7 min readJul 3, 2023

Shooting Bob Marley and the Punk Pioneers

Renowned photographer, Dennis Morris, has left an indelible mark on the world of photography through his captivating images of iconic figures. In an exclusive interview, Morris shared his remarkable journey from humble beginnings to a celebrated artist, capturing the essence of musical legends.

English photographer Dennis Morris stood in front of his Sid Vicious portraits at an exhibition of his work on 6 August 2014.
Dennis Morris standing before his Sid Vicious portraits.

Photographer Dennis Morris has only vague memories of his life in Jamaica. He was born on the Caribbean island in 1960 but migrated to the United Kingdom at nearly five years old. The next time he returned to Jamaica, he was sixteen and taking photographs of the legendary Bob Marley by then. His passion for photography started in his early teens when he began to skip school to pursue his all-consuming hobby. Yet he had been taking pictures from around the age of nine. "I was really into photography," he told me over a double brandy.

A Fateful Encounter

Growing up in Hackney in the East End of London, Dennis became a choirboy at Saint Mark's Church of England. The vicar there was a very eccentric Englishman who envisioned the boys wearing Eton suits despite most coming from African and Caribbean backgrounds. Neither the church nor the boys could afford Eton suits, so the vicar placed an ad in The Times seeking a benefactor's support.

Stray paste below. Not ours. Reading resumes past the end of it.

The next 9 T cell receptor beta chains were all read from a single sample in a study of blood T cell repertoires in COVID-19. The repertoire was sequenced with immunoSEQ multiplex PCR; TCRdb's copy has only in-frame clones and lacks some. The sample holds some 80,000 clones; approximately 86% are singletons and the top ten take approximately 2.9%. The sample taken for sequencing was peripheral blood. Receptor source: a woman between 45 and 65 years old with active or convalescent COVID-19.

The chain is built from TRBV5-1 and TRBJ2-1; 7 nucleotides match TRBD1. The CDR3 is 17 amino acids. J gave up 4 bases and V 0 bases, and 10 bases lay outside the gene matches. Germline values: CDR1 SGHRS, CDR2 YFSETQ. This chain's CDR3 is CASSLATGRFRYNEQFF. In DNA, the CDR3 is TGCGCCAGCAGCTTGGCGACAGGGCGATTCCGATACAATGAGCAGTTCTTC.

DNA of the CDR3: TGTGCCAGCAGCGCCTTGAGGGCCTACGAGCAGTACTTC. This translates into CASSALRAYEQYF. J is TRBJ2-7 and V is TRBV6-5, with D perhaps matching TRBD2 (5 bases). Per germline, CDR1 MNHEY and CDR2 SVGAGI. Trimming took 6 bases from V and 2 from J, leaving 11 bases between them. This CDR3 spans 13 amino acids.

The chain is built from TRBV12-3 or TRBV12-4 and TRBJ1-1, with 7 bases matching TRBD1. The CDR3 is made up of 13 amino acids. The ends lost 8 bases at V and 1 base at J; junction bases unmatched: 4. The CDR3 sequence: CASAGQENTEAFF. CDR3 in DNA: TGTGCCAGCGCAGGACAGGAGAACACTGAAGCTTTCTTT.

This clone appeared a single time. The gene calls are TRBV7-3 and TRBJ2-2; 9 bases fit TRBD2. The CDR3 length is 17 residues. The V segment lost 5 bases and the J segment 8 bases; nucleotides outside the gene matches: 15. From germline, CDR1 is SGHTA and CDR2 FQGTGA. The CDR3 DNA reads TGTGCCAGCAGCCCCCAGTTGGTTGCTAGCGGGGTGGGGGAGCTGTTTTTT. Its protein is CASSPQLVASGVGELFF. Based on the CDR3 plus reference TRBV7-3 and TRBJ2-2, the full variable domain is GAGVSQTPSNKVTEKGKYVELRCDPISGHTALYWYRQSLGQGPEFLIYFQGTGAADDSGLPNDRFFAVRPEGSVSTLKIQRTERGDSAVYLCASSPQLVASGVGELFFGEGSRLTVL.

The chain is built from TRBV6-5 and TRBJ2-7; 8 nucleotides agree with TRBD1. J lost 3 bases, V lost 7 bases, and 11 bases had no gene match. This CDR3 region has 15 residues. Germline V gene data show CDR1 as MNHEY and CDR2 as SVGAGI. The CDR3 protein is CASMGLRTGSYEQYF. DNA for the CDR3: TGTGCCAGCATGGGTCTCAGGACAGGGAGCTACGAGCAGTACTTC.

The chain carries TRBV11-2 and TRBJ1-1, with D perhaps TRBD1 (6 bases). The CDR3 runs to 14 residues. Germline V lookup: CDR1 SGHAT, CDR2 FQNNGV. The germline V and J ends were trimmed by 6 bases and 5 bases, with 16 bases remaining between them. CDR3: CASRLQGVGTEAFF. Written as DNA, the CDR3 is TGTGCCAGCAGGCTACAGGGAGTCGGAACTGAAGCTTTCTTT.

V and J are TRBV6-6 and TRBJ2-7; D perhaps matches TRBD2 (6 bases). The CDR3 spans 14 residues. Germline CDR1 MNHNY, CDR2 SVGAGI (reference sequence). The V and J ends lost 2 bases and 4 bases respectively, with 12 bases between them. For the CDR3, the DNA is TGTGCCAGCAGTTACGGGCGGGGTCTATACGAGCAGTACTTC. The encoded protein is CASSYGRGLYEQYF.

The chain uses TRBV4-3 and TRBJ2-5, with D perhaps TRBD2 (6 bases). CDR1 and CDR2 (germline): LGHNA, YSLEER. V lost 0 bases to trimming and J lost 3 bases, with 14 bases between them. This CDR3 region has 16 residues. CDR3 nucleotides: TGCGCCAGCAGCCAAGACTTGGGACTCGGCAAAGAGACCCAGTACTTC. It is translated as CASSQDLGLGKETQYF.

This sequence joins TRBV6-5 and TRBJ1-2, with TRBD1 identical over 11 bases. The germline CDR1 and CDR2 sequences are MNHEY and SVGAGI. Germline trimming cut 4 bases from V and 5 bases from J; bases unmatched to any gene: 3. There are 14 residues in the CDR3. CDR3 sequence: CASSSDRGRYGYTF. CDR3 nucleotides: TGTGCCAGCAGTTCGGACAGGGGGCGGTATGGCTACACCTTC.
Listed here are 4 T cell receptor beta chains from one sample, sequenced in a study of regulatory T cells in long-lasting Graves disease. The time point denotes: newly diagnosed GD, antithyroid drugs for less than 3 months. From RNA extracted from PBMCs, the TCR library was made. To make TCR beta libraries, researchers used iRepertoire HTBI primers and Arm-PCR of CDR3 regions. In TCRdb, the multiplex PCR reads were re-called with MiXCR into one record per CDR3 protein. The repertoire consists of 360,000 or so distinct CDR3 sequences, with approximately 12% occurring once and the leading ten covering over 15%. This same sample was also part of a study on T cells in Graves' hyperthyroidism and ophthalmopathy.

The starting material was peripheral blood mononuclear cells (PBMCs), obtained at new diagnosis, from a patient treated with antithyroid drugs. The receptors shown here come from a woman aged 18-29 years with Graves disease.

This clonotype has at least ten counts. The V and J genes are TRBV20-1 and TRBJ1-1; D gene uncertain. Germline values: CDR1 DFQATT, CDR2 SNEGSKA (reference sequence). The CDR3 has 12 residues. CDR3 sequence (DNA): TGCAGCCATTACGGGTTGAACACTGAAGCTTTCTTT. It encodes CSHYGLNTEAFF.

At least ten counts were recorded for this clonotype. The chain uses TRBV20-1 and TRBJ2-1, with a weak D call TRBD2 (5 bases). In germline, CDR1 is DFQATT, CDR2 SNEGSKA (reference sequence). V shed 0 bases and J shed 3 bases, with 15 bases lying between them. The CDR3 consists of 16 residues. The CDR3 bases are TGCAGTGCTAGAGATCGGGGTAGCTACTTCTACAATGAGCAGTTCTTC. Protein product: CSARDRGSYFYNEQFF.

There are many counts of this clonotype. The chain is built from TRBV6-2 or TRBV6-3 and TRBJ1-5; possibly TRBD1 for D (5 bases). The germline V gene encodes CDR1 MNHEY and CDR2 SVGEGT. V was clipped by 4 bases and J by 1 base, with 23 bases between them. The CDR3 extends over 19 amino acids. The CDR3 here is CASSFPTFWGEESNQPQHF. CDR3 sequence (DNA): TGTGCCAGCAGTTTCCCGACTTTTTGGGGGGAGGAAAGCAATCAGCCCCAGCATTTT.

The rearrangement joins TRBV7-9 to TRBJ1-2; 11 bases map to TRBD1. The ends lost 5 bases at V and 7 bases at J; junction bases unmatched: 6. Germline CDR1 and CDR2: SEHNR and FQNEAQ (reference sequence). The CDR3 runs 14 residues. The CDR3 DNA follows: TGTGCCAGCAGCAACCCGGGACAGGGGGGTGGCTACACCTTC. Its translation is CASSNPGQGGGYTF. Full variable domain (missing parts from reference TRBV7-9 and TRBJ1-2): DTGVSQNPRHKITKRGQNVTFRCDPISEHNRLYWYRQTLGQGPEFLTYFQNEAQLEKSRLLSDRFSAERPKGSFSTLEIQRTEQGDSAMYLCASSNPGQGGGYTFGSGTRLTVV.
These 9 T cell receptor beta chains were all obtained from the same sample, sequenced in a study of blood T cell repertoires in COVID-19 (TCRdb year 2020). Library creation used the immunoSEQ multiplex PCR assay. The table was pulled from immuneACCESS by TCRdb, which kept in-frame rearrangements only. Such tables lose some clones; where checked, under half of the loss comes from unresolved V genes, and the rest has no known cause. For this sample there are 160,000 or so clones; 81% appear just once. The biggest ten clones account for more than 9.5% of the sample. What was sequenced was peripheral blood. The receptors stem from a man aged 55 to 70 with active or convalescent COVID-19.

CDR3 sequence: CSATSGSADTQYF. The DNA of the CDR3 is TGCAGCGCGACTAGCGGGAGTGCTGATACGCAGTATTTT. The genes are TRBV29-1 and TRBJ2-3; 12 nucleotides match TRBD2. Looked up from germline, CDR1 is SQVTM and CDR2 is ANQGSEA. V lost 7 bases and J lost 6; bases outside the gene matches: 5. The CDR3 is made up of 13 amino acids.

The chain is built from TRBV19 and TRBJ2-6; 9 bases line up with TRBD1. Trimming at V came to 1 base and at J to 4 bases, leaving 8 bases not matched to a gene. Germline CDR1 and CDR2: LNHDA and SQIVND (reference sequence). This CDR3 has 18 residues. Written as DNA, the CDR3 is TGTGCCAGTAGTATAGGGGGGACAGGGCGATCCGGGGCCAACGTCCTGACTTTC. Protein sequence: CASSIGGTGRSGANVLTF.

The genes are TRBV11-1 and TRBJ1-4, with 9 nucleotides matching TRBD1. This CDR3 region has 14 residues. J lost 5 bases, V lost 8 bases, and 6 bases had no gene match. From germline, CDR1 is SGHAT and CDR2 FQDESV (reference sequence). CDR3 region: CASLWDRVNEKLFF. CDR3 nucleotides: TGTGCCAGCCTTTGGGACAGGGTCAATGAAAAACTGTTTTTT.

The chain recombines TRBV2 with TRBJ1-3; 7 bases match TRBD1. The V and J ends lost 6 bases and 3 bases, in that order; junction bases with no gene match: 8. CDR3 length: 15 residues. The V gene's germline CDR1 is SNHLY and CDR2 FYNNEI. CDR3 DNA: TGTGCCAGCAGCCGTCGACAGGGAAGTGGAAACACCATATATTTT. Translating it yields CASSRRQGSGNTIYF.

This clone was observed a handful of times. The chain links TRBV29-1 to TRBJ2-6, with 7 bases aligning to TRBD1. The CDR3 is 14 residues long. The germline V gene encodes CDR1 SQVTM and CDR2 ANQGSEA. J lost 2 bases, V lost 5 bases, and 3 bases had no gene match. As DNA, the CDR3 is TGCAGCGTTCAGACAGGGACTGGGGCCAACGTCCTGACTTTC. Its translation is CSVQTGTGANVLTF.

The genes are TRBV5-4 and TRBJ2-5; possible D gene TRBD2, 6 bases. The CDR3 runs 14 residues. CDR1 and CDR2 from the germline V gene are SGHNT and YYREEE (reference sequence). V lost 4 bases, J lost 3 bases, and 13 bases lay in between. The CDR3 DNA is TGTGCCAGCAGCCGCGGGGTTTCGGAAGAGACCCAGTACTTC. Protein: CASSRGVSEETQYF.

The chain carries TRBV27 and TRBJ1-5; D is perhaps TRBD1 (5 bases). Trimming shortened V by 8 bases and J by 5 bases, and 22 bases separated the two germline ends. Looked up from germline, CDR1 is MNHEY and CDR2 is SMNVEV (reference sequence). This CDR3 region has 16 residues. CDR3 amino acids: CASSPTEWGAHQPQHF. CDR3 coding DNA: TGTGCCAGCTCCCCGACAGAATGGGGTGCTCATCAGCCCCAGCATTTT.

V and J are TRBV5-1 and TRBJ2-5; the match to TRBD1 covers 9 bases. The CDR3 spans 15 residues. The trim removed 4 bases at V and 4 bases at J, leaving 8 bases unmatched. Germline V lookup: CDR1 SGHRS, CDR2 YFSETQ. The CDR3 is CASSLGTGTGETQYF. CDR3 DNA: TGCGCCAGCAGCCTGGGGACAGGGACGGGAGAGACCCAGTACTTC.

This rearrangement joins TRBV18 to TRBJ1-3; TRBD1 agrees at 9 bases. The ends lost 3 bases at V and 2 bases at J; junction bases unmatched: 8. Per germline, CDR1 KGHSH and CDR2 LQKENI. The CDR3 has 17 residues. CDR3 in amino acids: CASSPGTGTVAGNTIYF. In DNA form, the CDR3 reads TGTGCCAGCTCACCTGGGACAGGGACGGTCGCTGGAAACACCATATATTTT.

Donald Paterson, the inventor of photographic equipment known as Paterson Products, answered the ad. Having amassed a considerable fortune, he sought to contribute to society by purchasing suits for the boys and starting various afterschool clubs that positively impacted numerous lives. Most importantly, Paterson created a photography club which played a crucial role in young Dennis finding his passion. Noticing the boy's unrelenting interest in photography, Paterson took Dennis under his wing to teach him everything he knew.

The Power of Mentorship

“I wasn’t the only enthusiastic one,” Dennis recalls, “but I think he saw me as the obsessed one. He basically adopted me in some ways. I became a mystery to most white people due to knowing all about etiquette from him, but just as much of a mystery to black people for…


Often found in far-flung places reading Walter Mosley with a rucksack on his back.